Just in case you're not aware of the basics of the flipped class model it's pretty simple. The definition I like best is that in a flipped classroom what occurs in the 'individual learning environment' (home) is switched with what typically occurs in the 'shared learning environment' (school). Students receive direct instruction typically through teacher created videos at home. Then, students have more time to collaborate with their peers and teachers at school to work on assignments that typically would be assigned for homework.
Although I had used Twitter in the past, I never used it for educational purposes. It's funny now, but I never thought to look up anything teaching related on twitter. However, toward the beginning of Spring Break I randomly typed in #flipclass in a twitter search. I have no idea how I knew exactly what to search but it must have been fate. As I quickly scrolled through all the posts I felt like the heavens opened and this is what I heard:
Ok, that may be an exaggeration - but you get the point!
There was just too much to click on, too much to read, too much to favorite, too much to research. I knew I was on to something, and Twitter quickly became my best friend.
One of the first tweets I read was from Crystal Kirch about a flipclass webinar that she was going to conduct in TWO days on Sophia.org. (I recommend participating in any Sophia webinars - They're very helpful and FREE!) Again, I figured it must be fate, so I decided if I was going to flip my class in less than a week, I might as well learn from teachers who are currently flipping. So, I participated in my first webinar and learned so much. I learned all the basics of flipping, some basic tools I would need to create videos and much more.
I also began internet stalking Todd Nesloney (don't be scared Todd, I'm harmless...) I read as much of Todd's flipped classroom blog as I could. (Check it out if you haven't already: http://nesloneyflipped.blogspot.com) And I began to use many of the resources on another one of his websites as a starting point. (http://www.the3techninjas.org)
It was pretty amazing that through Twitter I found so many teachers who felt just like I did. We want the focus to be taken off 'the test' and put back on 'the student' - each student individually. We want the students to have ownership of their learning and focus more on their passions than the standards. I think all teachers feel this way, but on Twitter I found teachers who were doing something about it!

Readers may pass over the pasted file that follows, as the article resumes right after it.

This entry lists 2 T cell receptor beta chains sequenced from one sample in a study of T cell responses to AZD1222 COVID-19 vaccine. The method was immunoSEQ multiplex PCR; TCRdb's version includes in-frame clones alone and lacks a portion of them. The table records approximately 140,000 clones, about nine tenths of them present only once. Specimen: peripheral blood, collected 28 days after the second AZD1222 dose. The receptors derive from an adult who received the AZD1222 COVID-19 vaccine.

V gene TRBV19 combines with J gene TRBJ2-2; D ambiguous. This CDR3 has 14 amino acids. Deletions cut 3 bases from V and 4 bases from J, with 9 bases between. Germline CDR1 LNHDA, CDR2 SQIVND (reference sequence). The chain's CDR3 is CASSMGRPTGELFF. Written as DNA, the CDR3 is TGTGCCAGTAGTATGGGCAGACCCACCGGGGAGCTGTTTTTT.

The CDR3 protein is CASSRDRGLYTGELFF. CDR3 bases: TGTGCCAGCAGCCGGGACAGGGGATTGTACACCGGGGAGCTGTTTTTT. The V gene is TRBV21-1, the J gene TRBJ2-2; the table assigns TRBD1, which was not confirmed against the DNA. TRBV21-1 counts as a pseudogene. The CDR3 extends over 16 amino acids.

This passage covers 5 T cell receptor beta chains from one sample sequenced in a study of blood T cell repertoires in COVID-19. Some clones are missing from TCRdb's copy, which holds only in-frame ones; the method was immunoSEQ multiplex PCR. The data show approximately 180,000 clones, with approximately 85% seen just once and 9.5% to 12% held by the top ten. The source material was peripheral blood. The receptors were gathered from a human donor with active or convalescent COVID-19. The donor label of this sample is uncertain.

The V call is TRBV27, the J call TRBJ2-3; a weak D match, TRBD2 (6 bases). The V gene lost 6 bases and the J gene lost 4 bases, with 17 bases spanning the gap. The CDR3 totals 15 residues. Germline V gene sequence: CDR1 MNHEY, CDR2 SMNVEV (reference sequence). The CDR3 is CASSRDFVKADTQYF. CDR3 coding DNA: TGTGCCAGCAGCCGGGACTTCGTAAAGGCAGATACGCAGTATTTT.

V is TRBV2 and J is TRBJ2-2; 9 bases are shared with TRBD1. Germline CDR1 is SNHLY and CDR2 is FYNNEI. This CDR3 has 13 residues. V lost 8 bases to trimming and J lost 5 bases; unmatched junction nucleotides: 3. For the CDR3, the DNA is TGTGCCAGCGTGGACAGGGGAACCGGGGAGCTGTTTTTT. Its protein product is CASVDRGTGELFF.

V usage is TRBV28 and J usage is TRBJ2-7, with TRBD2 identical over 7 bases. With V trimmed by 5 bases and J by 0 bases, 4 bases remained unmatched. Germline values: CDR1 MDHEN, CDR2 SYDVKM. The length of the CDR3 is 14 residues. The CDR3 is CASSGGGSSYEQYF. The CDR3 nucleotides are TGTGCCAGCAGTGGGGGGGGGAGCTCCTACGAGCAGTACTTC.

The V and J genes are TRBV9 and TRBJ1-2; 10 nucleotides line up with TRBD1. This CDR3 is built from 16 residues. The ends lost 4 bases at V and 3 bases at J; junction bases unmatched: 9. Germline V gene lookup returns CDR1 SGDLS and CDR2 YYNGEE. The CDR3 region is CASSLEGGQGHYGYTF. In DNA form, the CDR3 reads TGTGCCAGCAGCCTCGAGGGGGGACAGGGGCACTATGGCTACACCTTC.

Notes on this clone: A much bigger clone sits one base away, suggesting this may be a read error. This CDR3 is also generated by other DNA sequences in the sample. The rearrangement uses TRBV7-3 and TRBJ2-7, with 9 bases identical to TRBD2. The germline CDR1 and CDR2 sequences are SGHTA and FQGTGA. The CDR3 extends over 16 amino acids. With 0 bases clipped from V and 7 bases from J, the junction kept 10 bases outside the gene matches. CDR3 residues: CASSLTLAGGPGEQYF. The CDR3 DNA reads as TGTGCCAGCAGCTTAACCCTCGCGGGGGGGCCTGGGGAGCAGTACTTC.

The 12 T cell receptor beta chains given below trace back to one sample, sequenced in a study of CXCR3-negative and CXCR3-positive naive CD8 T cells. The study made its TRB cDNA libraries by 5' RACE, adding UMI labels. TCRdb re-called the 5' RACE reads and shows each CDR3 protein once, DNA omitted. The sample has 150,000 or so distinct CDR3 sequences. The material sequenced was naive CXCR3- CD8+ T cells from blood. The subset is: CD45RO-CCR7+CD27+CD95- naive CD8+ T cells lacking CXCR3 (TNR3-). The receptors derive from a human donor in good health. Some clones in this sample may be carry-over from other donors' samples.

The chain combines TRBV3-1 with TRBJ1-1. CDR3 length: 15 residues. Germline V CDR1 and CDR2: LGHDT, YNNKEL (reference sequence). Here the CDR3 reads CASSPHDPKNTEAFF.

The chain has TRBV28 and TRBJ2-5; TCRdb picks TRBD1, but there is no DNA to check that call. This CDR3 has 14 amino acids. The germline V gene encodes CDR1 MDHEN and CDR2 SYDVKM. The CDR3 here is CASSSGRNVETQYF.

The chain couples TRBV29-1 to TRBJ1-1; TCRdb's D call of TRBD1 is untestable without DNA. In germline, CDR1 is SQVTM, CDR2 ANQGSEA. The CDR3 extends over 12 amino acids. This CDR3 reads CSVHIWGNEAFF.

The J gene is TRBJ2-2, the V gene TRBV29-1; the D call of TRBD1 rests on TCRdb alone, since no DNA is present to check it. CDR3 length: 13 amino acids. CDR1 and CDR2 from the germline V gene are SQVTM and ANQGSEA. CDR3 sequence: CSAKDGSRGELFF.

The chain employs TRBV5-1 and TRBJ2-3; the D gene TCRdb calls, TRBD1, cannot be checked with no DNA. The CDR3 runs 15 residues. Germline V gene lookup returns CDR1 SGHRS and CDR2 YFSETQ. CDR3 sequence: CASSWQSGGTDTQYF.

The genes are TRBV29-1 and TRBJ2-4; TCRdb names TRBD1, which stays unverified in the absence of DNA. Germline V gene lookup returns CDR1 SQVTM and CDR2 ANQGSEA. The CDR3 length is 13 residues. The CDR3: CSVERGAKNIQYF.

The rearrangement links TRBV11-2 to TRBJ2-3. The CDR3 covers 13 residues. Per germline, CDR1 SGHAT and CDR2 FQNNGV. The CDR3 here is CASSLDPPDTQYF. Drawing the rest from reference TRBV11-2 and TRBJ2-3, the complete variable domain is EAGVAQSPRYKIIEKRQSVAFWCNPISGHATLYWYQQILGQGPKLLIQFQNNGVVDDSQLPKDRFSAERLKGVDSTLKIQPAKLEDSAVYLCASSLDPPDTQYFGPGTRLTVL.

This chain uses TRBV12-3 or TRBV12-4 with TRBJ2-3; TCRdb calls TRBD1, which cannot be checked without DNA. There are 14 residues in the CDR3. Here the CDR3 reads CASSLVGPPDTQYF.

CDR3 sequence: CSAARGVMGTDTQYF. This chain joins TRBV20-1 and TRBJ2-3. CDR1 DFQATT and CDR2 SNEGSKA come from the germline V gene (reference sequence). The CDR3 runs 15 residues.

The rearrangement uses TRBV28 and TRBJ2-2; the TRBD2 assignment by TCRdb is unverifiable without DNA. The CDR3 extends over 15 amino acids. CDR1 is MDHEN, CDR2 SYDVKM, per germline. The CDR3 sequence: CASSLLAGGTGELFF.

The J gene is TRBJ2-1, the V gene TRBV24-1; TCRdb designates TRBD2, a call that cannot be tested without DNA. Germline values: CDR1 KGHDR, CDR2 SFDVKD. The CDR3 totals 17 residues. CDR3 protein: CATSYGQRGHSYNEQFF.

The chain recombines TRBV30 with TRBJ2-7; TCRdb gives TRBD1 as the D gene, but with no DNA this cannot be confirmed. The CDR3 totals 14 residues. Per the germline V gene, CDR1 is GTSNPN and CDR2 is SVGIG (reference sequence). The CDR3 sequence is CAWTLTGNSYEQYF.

What I discovered on Twitter during that weeklong Spring Break changed me as an educator. I saw that teachers out there were doing the things that I wanted to do in my classroom. By flipping the classroom, you are able to have more of that very precious commodity of TIME. And I realized that flipping my class this school year would involve a great risk - but TIME is exactly what I needed.
See, one of the craziest things about this story is that I decided to START flipping three weeks before my state's standardized test, when I typically would be in major 'test prep mode.' However, not only did I still need to review, but I was very behind on the content I still needed to teach. So I decided to go for it. If flipping could help me save time, and possibly increase student engagement, I thought it was worth a shot. In the end I knew it was a risky decision, but one I decided was worth taking.
I knew that I had to start creating videos for the first week back from Spring Break as quickly as I could. In my next post, I'll explain how I took an unconventional approach to creating my first videos. The ones I created over Spring Break are by far my favorites and I'm excited to share some of my ideas.
So if you're contemplating flipping, I recommend weighing your options. In future posts I'll give my opinions on the pros and cons, but for now here are my two cents on taking risks... :)
Why not go out on a limb? Isn't that where the fruit is? - Frank Scully
Progress always involves risk; you can't steal second base and keep your foot on first." - Frederick Wilcox